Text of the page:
Fishing canned to 3% of GDP

By Confidente Reporter

FRAUDULENT Icelandic firm, Samherji transacted over N$47 billion between 2008 and 2019 yet in the years they have been active in Namibia, government only received an average of N$3 billion annually from the fishing sector, Confidente has unearthed.

Essentially the fishing industry has contributed a paltry 3% of GDP on average since 2007 suggesting that the money earned by Samherji from Namibian fish since 2012 – much of which appears to have been hidden in tax havens – could have been injected into the struggling Namibian economy instead.

An investigation by Confidente has also revealed that the fishrot scandal has cost the Namibian economy an eye-watering amount of money that goes far beyond the reported N.

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5 billion siphoned off through alleged tax evasion, underpayment for produce, price transfer mechanisms and bribes.

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The amounts of revenue lost – that would otherwise have been channelled to national development projects – were first noted in the value that Icelandic firm Samherji bought the fishing quotas for from Namibian players, compared to the price Samherji actually sold the fish for.

Indications are that new Namibian operators in the fishing sector apparently did not know the price of fish on the world market and in many instances these new quota holders were prepared to accept a cut of less than 10 percent of the actual value of Namibia’s fish on the global market.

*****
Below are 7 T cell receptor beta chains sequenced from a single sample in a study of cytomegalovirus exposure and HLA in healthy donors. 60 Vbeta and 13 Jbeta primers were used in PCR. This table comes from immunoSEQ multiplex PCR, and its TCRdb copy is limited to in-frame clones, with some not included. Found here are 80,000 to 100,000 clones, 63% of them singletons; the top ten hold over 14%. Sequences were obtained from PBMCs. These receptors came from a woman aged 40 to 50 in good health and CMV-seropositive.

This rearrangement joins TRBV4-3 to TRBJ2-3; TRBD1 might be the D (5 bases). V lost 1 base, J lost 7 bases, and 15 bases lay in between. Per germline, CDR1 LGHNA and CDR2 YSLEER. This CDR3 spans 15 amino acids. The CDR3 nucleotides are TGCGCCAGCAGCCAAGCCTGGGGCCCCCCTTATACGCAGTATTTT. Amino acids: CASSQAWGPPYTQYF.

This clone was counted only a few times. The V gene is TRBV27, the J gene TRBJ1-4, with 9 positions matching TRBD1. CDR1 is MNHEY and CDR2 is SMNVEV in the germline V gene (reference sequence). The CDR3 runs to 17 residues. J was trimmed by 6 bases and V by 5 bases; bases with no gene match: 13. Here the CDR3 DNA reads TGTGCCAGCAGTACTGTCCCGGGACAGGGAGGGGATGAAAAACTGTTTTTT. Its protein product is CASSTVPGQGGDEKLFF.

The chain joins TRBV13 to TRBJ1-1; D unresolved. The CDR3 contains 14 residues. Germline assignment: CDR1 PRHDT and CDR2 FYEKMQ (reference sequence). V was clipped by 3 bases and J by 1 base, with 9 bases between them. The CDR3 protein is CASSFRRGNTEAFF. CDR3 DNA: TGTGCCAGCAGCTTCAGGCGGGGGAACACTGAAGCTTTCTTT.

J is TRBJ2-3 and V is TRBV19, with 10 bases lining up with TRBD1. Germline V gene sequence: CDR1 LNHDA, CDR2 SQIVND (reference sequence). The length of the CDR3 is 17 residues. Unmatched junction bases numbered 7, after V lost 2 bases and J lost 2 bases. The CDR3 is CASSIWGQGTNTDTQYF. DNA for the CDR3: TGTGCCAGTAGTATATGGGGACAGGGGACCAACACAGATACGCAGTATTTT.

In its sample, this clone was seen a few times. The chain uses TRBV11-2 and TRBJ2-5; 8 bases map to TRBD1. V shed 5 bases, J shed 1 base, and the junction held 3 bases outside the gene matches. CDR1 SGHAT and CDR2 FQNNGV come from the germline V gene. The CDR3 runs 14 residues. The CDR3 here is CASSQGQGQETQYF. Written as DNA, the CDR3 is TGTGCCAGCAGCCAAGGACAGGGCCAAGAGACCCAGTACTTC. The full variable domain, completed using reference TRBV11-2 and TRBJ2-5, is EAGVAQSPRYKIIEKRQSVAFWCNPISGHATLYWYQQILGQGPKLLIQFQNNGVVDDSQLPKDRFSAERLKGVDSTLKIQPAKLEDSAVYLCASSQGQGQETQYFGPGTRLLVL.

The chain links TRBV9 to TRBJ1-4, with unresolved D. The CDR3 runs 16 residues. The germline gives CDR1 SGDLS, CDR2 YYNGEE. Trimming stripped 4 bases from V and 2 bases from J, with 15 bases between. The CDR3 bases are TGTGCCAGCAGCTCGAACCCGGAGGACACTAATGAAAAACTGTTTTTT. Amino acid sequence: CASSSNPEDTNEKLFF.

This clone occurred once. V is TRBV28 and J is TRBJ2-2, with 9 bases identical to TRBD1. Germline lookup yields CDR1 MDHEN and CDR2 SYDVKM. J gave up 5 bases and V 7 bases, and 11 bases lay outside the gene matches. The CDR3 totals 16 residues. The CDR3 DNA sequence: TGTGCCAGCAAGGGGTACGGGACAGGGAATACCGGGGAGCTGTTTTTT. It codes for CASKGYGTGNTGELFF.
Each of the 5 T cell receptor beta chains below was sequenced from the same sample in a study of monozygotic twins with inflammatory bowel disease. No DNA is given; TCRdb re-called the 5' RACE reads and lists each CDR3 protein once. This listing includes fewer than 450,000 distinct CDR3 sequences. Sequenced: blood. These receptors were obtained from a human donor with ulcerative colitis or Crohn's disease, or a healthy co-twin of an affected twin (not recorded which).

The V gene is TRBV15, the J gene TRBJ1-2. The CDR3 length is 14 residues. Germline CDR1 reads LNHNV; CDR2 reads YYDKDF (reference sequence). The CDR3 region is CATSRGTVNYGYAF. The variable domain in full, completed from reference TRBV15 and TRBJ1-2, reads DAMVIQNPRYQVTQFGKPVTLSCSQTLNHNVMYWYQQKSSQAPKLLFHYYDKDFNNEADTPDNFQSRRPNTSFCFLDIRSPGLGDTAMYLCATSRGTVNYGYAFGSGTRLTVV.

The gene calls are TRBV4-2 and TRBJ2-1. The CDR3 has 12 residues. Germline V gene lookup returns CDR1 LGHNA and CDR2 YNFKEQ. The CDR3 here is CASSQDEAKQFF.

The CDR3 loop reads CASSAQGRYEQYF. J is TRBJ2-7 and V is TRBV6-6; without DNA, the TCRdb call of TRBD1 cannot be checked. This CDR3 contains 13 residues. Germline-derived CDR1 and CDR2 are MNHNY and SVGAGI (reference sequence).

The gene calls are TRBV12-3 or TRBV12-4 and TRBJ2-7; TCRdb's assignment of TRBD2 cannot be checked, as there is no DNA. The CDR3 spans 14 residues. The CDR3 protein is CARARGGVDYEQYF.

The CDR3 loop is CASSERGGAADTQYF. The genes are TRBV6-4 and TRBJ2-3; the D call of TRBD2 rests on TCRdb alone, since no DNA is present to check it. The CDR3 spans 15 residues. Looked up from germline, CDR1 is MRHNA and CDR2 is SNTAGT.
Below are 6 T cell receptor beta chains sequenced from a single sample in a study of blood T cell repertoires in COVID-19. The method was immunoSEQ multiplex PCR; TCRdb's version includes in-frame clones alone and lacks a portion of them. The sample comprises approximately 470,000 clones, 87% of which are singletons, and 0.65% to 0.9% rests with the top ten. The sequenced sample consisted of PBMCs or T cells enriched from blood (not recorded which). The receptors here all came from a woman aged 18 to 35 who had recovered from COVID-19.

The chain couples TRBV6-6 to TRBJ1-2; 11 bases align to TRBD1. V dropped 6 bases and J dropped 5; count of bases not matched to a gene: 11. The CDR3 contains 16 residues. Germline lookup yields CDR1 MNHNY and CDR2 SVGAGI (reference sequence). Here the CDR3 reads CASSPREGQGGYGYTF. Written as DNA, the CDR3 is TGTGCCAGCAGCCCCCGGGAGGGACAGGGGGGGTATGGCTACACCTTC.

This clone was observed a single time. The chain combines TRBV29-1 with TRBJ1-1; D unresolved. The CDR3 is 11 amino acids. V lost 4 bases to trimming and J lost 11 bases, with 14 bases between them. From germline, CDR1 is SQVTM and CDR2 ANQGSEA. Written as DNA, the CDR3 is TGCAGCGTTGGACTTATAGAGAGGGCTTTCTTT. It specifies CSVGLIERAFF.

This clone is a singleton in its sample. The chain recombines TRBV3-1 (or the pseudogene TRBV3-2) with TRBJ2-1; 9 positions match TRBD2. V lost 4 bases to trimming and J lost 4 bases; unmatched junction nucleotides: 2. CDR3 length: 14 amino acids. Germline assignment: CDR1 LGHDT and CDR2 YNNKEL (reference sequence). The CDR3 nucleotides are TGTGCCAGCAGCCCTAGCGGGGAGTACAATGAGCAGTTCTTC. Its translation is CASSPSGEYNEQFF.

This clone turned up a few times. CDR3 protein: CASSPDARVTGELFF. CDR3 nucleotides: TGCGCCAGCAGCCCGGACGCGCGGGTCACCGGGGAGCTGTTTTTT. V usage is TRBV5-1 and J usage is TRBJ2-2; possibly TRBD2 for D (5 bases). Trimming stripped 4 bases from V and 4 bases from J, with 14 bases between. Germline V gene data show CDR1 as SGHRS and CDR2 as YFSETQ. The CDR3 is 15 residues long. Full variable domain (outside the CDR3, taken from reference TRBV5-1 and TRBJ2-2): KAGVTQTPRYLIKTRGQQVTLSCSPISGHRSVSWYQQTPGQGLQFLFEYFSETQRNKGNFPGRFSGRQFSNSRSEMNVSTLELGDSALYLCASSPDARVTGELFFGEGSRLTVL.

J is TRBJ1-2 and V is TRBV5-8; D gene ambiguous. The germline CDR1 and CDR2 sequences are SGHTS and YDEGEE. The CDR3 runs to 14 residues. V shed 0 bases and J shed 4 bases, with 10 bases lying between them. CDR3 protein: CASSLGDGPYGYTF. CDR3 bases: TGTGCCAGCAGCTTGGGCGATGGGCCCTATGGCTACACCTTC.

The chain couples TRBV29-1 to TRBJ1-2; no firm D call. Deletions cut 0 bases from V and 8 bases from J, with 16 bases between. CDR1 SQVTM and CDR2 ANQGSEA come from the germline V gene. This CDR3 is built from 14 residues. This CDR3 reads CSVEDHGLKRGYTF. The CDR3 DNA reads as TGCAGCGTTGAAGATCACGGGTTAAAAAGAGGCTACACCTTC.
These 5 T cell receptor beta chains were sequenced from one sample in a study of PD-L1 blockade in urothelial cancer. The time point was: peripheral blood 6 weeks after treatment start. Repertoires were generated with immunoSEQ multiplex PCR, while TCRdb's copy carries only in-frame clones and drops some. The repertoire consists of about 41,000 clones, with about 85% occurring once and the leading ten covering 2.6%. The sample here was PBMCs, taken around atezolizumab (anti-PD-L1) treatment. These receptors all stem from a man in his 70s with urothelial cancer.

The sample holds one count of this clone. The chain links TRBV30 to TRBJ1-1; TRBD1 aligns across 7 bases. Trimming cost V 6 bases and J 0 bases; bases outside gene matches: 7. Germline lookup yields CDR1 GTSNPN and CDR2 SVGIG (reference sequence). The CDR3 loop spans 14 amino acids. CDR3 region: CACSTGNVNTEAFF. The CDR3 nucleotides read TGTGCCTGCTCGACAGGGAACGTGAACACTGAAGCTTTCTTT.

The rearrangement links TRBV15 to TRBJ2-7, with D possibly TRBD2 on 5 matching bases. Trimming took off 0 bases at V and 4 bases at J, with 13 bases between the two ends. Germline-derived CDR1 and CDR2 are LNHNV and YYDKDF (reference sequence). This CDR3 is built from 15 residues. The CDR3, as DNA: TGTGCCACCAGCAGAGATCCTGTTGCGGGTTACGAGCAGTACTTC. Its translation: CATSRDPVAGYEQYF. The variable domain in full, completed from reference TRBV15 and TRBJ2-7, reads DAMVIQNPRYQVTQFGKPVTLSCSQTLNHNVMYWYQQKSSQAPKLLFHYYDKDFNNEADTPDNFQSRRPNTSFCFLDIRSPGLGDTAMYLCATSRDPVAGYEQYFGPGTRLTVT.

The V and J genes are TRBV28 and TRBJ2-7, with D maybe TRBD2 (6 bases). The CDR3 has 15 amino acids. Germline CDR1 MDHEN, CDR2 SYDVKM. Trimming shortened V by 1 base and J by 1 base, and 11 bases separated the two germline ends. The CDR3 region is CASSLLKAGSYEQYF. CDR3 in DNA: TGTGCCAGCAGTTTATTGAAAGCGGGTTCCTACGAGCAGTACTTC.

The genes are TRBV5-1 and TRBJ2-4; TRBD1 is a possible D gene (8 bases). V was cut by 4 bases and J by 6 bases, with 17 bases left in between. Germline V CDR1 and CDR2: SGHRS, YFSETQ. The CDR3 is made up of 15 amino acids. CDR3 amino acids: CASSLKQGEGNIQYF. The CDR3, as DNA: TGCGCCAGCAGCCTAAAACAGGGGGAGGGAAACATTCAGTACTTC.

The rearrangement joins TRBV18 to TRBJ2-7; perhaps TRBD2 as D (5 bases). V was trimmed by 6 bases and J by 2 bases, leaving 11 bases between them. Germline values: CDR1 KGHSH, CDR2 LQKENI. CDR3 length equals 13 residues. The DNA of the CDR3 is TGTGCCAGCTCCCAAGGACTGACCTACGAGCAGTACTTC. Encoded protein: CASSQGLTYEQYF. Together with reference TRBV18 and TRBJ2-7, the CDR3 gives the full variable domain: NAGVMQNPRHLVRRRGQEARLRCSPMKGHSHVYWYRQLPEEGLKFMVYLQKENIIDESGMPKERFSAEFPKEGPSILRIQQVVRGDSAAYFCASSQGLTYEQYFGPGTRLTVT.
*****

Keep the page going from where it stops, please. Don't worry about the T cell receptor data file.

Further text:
“When Samherji came, they offered us N$1,600 per tonne of fish to acquire our fishing quota because they had the capacity (vessels) to fish. However, the true value of a tonne at that time was US$1,000 (N$15,000). So you can imagine how much money was lost by our industry through that avenue,” a fishing industry player who declined to be named told Confidente.


Finance Minister Calle Schlettwein this week also confirmed to Confidente that large sums of money have been lost through transfer pricing and tax evasion, adding that an investigation to recover some of the lost funds is underway.

“The fishrot saga has indeed confirmed our suspicion that there has been transfer pricing and tax evasion in the fishing industry and the ministry is busy with an investigation into this.
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We have on company basis already recovered some money as we continue to investigate.

“Owing to the fishrot saga, the Namibian economy has lost billions. This is through revenue lost by our fishing resources being moved out of the country and money going out of the country to other tax havens, like Mauritius… this money could have developed our country. We also lost direct income through tax that could have also contributed to our GDP,” Schlettwein said.